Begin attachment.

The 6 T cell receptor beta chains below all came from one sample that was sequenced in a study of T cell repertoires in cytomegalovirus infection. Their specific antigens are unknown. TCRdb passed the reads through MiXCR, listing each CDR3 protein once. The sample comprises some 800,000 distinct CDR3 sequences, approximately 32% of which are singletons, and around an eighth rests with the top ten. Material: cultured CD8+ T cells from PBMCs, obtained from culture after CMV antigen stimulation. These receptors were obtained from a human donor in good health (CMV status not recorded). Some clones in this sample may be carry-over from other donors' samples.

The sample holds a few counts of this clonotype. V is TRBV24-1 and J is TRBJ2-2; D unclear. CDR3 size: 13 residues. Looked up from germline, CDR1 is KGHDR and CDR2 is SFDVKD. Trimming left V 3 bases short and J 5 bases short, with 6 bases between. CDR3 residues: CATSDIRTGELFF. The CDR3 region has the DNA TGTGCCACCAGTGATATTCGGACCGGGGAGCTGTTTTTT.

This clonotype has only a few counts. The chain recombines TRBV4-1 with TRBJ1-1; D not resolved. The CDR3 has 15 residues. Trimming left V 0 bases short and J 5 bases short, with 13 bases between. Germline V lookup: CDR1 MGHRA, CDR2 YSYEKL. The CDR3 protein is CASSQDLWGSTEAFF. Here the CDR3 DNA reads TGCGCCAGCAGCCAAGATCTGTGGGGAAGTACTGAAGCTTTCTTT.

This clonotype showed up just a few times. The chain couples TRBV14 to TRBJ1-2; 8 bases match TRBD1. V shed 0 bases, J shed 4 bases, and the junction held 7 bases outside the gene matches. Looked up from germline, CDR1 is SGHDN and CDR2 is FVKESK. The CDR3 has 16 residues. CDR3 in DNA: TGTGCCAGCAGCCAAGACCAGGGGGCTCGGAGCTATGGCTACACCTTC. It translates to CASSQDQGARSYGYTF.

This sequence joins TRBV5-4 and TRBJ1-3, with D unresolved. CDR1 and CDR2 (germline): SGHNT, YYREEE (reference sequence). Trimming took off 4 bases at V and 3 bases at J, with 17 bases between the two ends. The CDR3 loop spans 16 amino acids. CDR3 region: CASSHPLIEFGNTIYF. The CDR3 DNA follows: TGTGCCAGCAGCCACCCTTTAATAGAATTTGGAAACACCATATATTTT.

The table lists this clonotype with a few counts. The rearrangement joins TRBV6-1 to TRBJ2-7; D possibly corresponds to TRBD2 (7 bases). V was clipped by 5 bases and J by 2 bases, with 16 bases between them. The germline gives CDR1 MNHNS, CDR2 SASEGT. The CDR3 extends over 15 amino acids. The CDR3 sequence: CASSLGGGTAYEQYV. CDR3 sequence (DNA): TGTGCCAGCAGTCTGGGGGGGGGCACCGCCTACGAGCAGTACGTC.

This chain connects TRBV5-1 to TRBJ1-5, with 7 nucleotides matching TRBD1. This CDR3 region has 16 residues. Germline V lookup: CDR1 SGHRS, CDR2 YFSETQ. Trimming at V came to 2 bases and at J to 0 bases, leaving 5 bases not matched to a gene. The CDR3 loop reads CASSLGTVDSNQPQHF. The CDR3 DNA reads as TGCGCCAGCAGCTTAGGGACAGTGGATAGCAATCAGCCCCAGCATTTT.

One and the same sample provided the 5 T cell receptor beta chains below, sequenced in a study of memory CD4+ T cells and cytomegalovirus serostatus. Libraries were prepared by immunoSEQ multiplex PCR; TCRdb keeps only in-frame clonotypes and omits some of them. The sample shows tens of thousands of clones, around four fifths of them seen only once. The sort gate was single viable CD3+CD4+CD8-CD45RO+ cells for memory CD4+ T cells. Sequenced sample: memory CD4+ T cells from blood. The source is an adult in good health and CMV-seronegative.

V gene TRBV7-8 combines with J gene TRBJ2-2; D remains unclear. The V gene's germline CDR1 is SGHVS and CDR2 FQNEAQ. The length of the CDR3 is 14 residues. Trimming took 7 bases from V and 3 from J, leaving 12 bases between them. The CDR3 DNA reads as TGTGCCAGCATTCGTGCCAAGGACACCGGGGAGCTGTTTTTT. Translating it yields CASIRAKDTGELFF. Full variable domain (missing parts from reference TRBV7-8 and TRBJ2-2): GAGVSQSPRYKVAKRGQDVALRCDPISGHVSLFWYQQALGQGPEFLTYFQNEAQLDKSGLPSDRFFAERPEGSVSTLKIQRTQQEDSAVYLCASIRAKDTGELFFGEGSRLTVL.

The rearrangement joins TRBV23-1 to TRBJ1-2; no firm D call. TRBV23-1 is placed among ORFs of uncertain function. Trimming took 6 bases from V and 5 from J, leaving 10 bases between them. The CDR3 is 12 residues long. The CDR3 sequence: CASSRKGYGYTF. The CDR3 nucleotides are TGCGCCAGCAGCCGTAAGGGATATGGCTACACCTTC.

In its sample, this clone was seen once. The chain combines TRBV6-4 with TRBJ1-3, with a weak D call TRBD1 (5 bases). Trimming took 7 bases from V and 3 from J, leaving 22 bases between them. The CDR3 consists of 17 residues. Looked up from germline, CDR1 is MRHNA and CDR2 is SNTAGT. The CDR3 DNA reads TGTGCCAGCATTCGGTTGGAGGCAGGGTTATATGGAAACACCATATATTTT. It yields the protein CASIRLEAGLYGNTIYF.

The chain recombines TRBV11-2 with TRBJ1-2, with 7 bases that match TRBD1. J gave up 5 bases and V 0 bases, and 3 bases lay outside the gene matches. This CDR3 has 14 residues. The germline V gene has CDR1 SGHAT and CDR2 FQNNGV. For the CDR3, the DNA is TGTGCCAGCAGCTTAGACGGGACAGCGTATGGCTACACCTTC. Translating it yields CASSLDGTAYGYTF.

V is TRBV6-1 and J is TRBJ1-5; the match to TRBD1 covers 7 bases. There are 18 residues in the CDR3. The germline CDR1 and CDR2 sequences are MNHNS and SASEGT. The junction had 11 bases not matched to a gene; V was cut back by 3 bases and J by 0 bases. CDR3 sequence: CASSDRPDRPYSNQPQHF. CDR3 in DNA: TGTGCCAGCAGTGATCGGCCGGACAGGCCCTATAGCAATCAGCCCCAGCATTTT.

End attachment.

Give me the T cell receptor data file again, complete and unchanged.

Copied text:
The 6 T cell receptor beta chains below all came from one sample that was sequenced in a study of T cell repertoires in cytomegalovirus infection. Their specific antigens are unknown. TCRdb passed the reads through MiXCR, listing each CDR3 protein once. The sample comprises some 800,000 distinct CDR3 sequences, approximately 32% of which are singletons, and around an eighth rests with the top ten. Material: cultured CD8+ T cells from PBMCs, obtained from culture after CMV antigen stimulation. These receptors were obtained from a human donor in good health (CMV status not recorded). Some clones in this sample may be carry-over from other donors' samples.

The sample holds a few counts of this clonotype. V is TRBV24-1 and J is TRBJ2-2; D unclear. CDR3 size: 13 residues. Looked up from germline, CDR1 is KGHDR and CDR2 is SFDVKD. Trimming left V 3 bases short and J 5 bases short, with 6 bases between. CDR3 residues: CATSDIRTGELFF. The CDR3 region has the DNA TGTGCCACCAGTGATATTCGGACCGGGGAGCTGTTTTTT.

This clonotype has only a few counts. The chain recombines TRBV4-1 with TRBJ1-1; D not resolved. The CDR3 has 15 residues. Trimming left V 0 bases short and J 5 bases short, with 13 bases between. Germline V lookup: CDR1 MGHRA, CDR2 YSYEKL. The CDR3 protein is CASSQDLWGSTEAFF. Here the CDR3 DNA reads TGCGCCAGCAGCCAAGATCTGTGGGGAAGTACTGAAGCTTTCTTT.

This clonotype showed up just a few times. The chain couples TRBV14 to TRBJ1-2; 8 bases match TRBD1. V shed 0 bases, J shed 4 bases, and the junction held 7 bases outside the gene matches. Looked up from germline, CDR1 is SGHDN and CDR2 is FVKESK. The CDR3 has 16 residues. CDR3 in DNA: TGTGCCAGCAGCCAAGACCAGGGGGCTCGGAGCTATGGCTACACCTTC. It translates to CASSQDQGARSYGYTF.

This sequence joins TRBV5-4 and TRBJ1-3, with D unresolved. CDR1 and CDR2 (germline): SGHNT, YYREEE (reference sequence). Trimming took off 4 bases at V and 3 bases at J, with 17 bases between the two ends. The CDR3 loop spans 16 amino acids. CDR3 region: CASSHPLIEFGNTIYF. The CDR3 DNA follows: TGTGCCAGCAGCCACCCTTTAATAGAATTTGGAAACACCATATATTTT.

The table lists this clonotype with a few counts. The rearrangement joins TRBV6-1 to TRBJ2-7; D possibly corresponds to TRBD2 (7 bases). V was clipped by 5 bases and J by 2 bases, with 16 bases between them. The germline gives CDR1 MNHNS, CDR2 SASEGT. The CDR3 extends over 15 amino acids. The CDR3 sequence: CASSLGGGTAYEQYV. CDR3 sequence (DNA): TGTGCCAGCAGTCTGGGGGGGGGCACCGCCTACGAGCAGTACGTC.

This chain connects TRBV5-1 to TRBJ1-5, with 7 nucleotides matching TRBD1. This CDR3 region has 16 residues. Germline V lookup: CDR1 SGHRS, CDR2 YFSETQ. Trimming at V came to 2 bases and at J to 0 bases, leaving 5 bases not matched to a gene. The CDR3 loop reads CASSLGTVDSNQPQHF. The CDR3 DNA reads as TGCGCCAGCAGCTTAGGGACAGTGGATAGCAATCAGCCCCAGCATTTT.

One and the same sample provided the 5 T cell receptor beta chains below, sequenced in a study of memory CD4+ T cells and cytomegalovirus serostatus. Libraries were prepared by immunoSEQ multiplex PCR; TCRdb keeps only in-frame clonotypes and omits some of them. The sample shows tens of thousands of clones, around four fifths of them seen only once. The sort gate was single viable CD3+CD4+CD8-CD45RO+ cells for memory CD4+ T cells. Sequenced sample: memory CD4+ T cells from blood. The source is an adult in good health and CMV-seronegative.

V gene TRBV7-8 combines with J gene TRBJ2-2; D remains unclear. The V gene's germline CDR1 is SGHVS and CDR2 FQNEAQ. The length of the CDR3 is 14 residues. Trimming took 7 bases from V and 3 from J, leaving 12 bases between them. The CDR3 DNA reads as TGTGCCAGCATTCGTGCCAAGGACACCGGGGAGCTGTTTTTT. Translating it yields CASIRAKDTGELFF. Full variable domain (missing parts from reference TRBV7-8 and TRBJ2-2): GAGVSQSPRYKVAKRGQDVALRCDPISGHVSLFWYQQALGQGPEFLTYFQNEAQLDKSGLPSDRFFAERPEGSVSTLKIQRTQQEDSAVYLCASIRAKDTGELFFGEGSRLTVL.

The rearrangement joins TRBV23-1 to TRBJ1-2; no firm D call. TRBV23-1 is placed among ORFs of uncertain function. Trimming took 6 bases from V and 5 from J, leaving 10 bases between them. The CDR3 is 12 residues long. The CDR3 sequence: CASSRKGYGYTF. The CDR3 nucleotides are TGCGCCAGCAGCCGTAAGGGATATGGCTACACCTTC.

In its sample, this clone was seen once. The chain combines TRBV6-4 with TRBJ1-3, with a weak D call TRBD1 (5 bases). Trimming took 7 bases from V and 3 from J, leaving 22 bases between them. The CDR3 consists of 17 residues. Looked up from germline, CDR1 is MRHNA and CDR2 is SNTAGT. The CDR3 DNA reads TGTGCCAGCATTCGGTTGGAGGCAGGGTTATATGGAAACACCATATATTTT. It yields the protein CASIRLEAGLYGNTIYF.

The chain recombines TRBV11-2 with TRBJ1-2, with 7 bases that match TRBD1. J gave up 5 bases and V 0 bases, and 3 bases lay outside the gene matches. This CDR3 has 14 residues. The germline V gene has CDR1 SGHAT and CDR2 FQNNGV. For the CDR3, the DNA is TGTGCCAGCAGCTTAGACGGGACAGCGTATGGCTACACCTTC. Translating it yields CASSLDGTAYGYTF.

V is TRBV6-1 and J is TRBJ1-5; the match to TRBD1 covers 7 bases. There are 18 residues in the CDR3. The germline CDR1 and CDR2 sequences are MNHNS and SASEGT. The junction had 11 bases not matched to a gene; V was cut back by 3 bases and J by 0 bases. CDR3 sequence: CASSDRPDRPYSNQPQHF. CDR3 in DNA: TGTGCCAGCAGTGATCGGCCGGACAGGCCCTATAGCAATCAGCCCCAGCATTTT.